Lately there has been this pattern that I've noticed in both social media and mainstream comics/cartoons outlets that is very saddening: the use of denigration and belittlement as a promotional tactic, or as an argument.
More and more I seem to notice that new series, reboots, retellings or sequels are being promoted via a strategy of attacking, belittling and generally denigrating the source material, the original version, the previous installment and then providing a comparison whereupon the newest thing is declared by far superior in every, absolutely every, way. As a final masterstroke, fans of the previous material that may not also be fans of the new material (or may dislike the new material) are summarily dismissed with a not-so-vast array of horrid labels that shouldn't be utilized for one's opinion of an art piece, even if that someone is vocal and loud.
To be honest, I'm rather appalled as to the huge proportion this whole M.O. has been blown out of. It is starting to feel a lot like a kind of thought police or taste police; if you don't like something, or if you like something that isn't what you're told, then you face repercussions. That goes for both ‘sides’ in every such situation, of course- because sadly both sides use the same tactics, and even if one side may start off a defensive position, that soon becomes irrelevant in the constant cultural tug-of-war.
And all this has made me wonder, why?
Granted, I don't like, for example, the new She-Ra but I won't be bothered to go attack with ad hominems the people who do. And if I like something new and others don't, claiming it's a terrible travesty of the original, I won't be bothered (or even be tempted, really) to go hurl more ad hominems to those people telling them they're in effect monsters.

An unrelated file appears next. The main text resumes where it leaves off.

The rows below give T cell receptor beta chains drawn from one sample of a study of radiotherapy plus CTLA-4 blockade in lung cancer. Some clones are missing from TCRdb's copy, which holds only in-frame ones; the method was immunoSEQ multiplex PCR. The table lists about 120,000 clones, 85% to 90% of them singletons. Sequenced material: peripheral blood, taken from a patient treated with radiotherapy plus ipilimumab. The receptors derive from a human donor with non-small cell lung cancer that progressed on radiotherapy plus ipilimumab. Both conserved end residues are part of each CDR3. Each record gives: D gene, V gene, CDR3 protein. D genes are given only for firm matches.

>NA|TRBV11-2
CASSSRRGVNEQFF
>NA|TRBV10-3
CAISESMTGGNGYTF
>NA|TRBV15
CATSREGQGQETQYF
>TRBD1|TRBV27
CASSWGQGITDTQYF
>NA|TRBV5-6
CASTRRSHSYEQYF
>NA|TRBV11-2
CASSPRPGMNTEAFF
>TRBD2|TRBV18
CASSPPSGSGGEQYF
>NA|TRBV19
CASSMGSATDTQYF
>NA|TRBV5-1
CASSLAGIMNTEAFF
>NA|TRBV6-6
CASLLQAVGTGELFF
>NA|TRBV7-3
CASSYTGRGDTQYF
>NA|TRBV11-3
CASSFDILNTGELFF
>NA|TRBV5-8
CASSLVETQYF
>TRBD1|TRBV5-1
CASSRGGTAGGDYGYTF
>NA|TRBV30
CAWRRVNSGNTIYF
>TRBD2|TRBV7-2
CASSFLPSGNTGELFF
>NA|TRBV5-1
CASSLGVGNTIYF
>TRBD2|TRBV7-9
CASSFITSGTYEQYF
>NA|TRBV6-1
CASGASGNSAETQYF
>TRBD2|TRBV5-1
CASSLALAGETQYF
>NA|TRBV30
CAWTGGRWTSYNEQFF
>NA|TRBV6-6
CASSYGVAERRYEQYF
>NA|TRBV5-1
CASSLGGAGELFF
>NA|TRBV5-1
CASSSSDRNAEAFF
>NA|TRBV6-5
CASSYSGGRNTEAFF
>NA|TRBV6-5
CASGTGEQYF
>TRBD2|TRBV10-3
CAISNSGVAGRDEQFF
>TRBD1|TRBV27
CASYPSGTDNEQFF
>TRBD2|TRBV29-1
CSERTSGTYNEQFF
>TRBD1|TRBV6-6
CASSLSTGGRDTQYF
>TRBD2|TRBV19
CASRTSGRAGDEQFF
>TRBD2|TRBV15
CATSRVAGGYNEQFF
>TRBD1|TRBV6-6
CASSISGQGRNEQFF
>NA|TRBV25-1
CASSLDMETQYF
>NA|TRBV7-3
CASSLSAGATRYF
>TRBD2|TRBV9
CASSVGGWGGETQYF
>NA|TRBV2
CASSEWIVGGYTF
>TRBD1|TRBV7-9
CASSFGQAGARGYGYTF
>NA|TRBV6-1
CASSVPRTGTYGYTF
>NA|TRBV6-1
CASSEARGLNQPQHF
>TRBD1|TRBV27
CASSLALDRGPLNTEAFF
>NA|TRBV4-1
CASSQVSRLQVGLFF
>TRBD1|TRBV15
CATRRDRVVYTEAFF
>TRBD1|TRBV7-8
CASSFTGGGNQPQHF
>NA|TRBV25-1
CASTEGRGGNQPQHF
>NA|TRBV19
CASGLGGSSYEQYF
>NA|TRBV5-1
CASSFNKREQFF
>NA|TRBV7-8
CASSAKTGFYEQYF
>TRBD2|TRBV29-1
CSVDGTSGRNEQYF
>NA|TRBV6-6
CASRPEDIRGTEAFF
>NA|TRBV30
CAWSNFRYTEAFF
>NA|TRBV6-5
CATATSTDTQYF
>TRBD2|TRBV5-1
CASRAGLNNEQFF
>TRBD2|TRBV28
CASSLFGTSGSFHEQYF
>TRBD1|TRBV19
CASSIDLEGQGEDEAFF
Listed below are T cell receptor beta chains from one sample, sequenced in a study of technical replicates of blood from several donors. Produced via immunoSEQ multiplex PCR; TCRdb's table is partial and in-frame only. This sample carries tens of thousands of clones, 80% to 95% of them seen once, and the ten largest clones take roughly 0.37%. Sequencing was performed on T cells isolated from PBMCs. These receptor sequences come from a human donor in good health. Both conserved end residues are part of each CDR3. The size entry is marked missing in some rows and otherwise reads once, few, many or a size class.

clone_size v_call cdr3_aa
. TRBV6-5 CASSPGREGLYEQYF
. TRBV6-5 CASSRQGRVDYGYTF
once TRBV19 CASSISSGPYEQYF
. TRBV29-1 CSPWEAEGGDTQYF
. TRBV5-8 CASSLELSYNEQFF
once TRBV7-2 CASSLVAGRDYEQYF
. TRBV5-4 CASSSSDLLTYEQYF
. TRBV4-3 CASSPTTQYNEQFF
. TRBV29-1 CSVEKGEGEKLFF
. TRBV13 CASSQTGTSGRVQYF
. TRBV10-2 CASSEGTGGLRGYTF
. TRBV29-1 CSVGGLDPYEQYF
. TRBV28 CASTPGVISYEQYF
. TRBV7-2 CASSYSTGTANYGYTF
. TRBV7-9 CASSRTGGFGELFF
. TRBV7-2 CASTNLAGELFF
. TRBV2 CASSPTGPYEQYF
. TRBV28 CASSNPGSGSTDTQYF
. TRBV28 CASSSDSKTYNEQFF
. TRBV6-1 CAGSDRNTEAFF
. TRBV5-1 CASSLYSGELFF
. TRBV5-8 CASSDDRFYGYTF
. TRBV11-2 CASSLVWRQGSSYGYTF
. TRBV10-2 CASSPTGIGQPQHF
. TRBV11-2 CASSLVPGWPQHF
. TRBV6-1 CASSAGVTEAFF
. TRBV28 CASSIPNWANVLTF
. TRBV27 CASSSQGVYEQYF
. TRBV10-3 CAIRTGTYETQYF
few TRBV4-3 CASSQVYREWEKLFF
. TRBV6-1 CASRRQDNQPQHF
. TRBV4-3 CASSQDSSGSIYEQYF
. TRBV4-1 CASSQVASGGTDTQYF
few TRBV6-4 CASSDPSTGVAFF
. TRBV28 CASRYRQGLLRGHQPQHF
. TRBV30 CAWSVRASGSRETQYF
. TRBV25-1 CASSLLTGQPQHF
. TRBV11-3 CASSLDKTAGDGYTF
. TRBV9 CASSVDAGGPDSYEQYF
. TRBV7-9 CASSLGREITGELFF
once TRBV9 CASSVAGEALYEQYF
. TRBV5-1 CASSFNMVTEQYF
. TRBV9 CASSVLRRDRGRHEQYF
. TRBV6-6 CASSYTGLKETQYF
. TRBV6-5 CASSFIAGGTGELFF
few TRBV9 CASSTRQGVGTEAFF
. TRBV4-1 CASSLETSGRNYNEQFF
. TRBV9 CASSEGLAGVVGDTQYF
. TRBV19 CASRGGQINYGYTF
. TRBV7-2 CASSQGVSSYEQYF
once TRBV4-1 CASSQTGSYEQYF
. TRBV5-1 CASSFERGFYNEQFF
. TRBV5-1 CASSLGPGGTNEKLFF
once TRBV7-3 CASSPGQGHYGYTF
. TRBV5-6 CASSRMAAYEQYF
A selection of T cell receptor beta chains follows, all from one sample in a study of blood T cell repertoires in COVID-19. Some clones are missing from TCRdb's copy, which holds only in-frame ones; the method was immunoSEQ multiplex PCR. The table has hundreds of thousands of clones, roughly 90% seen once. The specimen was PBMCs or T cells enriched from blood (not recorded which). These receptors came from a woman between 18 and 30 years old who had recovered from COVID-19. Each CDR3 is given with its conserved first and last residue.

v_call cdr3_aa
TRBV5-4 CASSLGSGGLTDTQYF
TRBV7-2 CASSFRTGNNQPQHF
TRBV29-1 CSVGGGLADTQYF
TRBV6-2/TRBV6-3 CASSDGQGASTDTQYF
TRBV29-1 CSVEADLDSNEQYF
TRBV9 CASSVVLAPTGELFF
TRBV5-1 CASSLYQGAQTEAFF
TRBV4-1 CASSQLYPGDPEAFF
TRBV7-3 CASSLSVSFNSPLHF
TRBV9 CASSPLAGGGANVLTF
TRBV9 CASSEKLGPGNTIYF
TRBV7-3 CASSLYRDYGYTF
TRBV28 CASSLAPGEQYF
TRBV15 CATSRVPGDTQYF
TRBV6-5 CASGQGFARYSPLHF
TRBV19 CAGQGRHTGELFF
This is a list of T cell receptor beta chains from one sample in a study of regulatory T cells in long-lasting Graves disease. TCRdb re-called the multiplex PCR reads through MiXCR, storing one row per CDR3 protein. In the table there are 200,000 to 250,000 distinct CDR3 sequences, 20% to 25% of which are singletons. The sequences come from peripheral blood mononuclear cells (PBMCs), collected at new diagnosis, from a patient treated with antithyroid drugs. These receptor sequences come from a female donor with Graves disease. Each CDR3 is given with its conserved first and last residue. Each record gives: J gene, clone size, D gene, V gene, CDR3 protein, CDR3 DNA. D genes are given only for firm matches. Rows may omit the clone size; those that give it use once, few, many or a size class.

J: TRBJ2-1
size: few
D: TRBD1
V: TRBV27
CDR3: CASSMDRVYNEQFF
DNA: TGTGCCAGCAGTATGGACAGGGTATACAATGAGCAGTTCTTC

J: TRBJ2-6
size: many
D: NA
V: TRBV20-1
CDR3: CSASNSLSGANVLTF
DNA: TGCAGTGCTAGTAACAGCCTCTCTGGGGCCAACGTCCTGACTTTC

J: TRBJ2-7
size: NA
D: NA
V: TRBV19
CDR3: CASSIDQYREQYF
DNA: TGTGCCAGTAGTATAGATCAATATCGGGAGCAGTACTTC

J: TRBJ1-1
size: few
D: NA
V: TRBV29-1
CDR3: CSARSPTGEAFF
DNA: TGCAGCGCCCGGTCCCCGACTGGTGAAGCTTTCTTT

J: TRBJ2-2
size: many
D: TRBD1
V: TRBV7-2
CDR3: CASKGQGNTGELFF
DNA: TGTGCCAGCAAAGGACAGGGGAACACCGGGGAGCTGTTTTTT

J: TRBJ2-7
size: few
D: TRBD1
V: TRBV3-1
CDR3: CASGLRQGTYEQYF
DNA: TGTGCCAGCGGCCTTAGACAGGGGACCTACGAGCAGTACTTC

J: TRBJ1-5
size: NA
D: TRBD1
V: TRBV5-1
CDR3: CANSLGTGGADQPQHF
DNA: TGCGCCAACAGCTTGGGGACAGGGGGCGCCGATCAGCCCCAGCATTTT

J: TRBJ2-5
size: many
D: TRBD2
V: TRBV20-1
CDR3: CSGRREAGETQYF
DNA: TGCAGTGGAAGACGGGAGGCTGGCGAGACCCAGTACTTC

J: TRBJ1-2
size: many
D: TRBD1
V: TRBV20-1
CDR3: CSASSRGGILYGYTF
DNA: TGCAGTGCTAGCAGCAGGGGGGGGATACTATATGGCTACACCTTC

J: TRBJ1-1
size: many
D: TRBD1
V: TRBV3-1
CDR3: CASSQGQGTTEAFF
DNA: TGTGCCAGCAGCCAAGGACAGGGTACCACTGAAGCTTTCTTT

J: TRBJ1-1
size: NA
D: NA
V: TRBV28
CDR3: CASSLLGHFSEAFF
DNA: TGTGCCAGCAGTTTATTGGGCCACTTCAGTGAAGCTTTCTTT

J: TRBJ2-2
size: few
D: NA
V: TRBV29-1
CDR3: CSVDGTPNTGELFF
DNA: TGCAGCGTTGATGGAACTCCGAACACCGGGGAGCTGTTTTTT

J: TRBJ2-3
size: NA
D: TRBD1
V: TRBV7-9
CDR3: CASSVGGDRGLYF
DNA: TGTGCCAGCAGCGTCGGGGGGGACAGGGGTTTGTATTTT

So why isn't this ‘live and let live’ approach acceptable anymore? Why has the need to denigrate reached such heights that now, to keep the She-Ra example, the fans of the new version virtually claim those that don't like it and only like the original are soft porn lovers (effectively claiming that the original She-Ra was marginally pornographic)?
What I suspect is a lack of confidence, that the new version won't appeal, won't stand on its own and shine independently next to the old, original one. Hence the old one needs to be artificially tainted for the new one to have a chance- or so it's assumed. It may also be because when retconning old popular characters, backlash from faithful fans is expected (since they quite likely won't accept changes that alter their characters beyond a certain extent) and marketing teams attempt to pre-emptively gag that part of the audience and its feedback, or make it possible for the negative feedback to be dismissed as bigotry, sexism, homophibia and a score of orther things.
It sounds to me a bit like an (unsuccessful) attempt of having a cake and eating it- using a brand that already has an audience, without adhering to that brand's main framework, and yet trying to still milk the fandom by strongarming people to like it lest they be called all sorts of things. Of course, that isn't the way it works. It only makes the fandom defensive and/or divided into two camps, those that force the narrative and those that buck it. And I personally do see (and often sympathize) with the ‘old camp’ and its defensiveness, these clashes in social media soon become so toxic and extreme that neither side is defensible no matter the original intent.
And in the end, everyone suffers- the fans, the creators and the art itself.
What do you think?
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Tantz_Aerine at 12:00AM, Nov. 17, 2018
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